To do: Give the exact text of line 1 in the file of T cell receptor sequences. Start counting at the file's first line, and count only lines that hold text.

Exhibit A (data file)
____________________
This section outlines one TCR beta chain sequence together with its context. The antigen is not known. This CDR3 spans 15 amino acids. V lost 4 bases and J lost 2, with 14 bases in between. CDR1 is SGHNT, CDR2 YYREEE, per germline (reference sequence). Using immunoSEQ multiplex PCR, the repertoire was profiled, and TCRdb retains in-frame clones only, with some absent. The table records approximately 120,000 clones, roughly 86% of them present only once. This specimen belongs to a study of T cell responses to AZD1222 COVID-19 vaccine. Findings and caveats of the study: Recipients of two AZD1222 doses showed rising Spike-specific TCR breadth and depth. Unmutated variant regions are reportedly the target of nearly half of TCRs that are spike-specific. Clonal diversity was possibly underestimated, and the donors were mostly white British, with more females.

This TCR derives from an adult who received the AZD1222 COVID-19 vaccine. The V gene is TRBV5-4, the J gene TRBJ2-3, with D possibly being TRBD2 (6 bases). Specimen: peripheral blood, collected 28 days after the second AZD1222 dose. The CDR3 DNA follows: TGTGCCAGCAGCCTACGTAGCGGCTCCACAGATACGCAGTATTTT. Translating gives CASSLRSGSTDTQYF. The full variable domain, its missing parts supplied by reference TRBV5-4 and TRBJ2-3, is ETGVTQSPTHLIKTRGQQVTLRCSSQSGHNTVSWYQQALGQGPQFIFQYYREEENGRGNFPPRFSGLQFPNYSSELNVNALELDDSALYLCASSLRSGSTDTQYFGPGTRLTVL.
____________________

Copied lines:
This section outlines one TCR beta chain sequence together with its context. The antigen is not known. This CDR3 spans 15 amino acids. V lost 4 bases and J lost 2, with 14 bases in between. CDR1 is SGHNT, CDR2 YYREEE, per germline (reference sequence). Using immunoSEQ multiplex PCR, the repertoire was profiled, and TCRdb retains in-frame clones only, with some absent. The table records approximately 120,000 clones, roughly 86% of them present only once. This specimen belongs to a study of T cell responses to AZD1222 COVID-19 vaccine. Findings and caveats of the study: Recipients of two AZD1222 doses showed rising Spike-specific TCR breadth and depth. Unmutated variant regions are reportedly the target of nearly half of TCRs that are spike-specific. Clonal diversity was possibly underestimated, and the donors were mostly white British, with more females.